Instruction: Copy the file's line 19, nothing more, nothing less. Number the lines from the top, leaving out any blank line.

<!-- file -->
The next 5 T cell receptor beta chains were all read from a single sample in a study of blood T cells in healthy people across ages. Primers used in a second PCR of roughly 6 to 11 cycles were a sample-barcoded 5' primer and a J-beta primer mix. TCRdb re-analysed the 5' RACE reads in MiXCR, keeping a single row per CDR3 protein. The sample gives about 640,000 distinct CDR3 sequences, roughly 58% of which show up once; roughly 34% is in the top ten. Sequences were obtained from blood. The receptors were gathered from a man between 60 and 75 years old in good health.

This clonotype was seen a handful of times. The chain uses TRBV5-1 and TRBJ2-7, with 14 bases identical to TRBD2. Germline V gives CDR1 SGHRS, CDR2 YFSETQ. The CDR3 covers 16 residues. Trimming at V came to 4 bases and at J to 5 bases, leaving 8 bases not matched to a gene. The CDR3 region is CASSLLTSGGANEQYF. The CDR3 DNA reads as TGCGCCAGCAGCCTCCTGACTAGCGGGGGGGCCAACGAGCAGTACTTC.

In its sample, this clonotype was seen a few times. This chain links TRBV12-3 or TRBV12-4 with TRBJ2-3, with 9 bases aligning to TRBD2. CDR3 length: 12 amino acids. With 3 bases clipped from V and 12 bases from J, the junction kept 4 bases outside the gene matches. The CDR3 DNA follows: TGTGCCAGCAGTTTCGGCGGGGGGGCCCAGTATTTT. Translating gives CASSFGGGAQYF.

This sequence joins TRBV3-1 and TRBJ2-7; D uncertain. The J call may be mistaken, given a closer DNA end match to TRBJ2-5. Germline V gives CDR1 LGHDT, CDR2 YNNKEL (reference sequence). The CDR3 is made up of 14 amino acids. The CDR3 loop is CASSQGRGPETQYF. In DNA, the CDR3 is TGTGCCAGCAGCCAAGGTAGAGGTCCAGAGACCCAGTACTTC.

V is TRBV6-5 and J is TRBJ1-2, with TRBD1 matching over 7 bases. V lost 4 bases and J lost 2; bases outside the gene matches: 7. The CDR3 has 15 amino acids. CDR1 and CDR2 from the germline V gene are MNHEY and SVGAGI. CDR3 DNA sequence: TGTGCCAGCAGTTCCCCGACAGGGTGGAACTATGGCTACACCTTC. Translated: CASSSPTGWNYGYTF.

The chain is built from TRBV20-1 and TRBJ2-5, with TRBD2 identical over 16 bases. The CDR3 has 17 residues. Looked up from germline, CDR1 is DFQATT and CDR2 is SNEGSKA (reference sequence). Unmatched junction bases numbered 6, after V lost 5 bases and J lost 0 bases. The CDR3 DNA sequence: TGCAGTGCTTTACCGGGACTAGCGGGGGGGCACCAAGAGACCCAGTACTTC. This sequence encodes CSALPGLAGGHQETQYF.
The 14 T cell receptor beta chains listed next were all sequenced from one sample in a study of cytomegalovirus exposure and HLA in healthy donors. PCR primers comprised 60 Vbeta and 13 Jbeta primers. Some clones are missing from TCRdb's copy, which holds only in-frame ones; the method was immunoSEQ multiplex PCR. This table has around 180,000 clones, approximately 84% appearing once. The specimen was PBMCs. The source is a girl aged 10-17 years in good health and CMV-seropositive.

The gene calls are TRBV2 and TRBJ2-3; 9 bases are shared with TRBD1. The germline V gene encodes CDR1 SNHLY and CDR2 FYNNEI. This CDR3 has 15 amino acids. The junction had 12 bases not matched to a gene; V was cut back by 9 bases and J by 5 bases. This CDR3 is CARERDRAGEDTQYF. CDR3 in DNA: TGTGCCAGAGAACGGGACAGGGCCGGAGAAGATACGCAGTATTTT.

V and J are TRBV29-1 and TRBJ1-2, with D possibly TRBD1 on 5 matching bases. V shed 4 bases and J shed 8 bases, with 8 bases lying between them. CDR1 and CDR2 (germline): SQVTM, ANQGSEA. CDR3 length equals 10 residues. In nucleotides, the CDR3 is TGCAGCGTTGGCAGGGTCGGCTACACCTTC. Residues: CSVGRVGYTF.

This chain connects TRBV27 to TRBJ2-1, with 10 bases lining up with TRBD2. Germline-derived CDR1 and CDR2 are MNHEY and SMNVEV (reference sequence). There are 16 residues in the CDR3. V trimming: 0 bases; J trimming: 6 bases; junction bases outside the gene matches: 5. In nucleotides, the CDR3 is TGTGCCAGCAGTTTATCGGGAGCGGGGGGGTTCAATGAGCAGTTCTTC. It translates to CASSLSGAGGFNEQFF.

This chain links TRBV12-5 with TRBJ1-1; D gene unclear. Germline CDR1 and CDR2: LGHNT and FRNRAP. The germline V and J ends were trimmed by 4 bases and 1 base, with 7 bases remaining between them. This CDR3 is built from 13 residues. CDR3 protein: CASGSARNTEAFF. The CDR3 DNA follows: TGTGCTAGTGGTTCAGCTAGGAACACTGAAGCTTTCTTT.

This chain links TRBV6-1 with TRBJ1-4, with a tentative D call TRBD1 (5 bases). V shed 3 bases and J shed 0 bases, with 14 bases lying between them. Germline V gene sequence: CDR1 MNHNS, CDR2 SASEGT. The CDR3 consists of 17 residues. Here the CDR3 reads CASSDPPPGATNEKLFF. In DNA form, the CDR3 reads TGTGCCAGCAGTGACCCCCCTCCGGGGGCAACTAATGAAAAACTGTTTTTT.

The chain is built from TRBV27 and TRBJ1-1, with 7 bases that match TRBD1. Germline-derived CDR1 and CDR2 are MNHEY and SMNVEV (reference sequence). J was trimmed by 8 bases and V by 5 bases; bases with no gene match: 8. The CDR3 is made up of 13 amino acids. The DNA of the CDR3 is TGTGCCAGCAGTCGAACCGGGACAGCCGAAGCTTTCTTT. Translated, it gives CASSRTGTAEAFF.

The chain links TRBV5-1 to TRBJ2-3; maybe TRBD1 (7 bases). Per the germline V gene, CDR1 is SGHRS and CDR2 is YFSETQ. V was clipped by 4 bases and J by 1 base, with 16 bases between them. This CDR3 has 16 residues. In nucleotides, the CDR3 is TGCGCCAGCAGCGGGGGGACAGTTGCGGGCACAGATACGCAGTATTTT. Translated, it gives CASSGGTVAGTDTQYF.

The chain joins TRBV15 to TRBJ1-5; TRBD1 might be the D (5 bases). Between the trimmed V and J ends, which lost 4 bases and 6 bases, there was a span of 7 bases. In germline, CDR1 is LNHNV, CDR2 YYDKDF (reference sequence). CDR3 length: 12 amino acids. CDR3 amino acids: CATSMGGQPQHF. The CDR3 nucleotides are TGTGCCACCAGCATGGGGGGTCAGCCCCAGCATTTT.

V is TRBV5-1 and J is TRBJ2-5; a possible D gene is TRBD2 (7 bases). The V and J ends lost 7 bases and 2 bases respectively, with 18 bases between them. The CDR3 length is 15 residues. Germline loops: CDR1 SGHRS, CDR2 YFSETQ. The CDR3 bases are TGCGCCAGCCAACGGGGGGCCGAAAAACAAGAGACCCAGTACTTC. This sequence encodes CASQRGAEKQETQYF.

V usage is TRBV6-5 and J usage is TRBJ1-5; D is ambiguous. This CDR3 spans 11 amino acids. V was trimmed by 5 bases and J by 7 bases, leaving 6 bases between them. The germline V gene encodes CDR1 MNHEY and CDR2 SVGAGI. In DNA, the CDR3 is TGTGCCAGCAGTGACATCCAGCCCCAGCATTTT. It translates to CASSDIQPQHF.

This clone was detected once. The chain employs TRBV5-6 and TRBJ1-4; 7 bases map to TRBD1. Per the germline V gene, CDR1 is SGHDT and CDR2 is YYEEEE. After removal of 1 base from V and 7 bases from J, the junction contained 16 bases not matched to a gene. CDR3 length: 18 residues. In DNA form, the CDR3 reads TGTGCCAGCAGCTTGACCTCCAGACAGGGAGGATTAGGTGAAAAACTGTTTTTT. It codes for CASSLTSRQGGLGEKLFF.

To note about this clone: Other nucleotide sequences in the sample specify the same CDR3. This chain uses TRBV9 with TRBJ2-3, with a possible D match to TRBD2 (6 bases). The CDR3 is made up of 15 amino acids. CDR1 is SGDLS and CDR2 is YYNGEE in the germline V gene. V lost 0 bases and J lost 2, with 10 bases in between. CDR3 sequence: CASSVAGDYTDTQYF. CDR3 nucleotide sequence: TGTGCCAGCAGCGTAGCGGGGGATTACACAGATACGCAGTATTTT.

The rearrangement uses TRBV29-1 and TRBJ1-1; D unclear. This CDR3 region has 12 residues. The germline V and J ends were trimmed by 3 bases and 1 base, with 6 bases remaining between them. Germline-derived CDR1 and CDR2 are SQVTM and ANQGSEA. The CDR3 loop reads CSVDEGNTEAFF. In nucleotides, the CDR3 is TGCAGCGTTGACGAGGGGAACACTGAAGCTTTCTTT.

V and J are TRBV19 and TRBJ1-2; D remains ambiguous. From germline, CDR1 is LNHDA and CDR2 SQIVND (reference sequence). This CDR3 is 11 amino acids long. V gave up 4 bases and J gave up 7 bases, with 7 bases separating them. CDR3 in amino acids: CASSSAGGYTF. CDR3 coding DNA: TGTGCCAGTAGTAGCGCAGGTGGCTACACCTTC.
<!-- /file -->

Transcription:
To note about this clone: Other nucleotide sequences in the sample specify the same CDR3. This chain uses TRBV9 with TRBJ2-3, with a possible D match to TRBD2 (6 bases). The CDR3 is made up of 15 amino acids. CDR1 is SGDLS and CDR2 is YYNGEE in the germline V gene. V lost 0 bases and J lost 2, with 10 bases in between. CDR3 sequence: CASSVAGDYTDTQYF. CDR3 nucleotide sequence: TGTGCCAGCAGCGTAGCGGGGGATTACACAGATACGCAGTATTTT.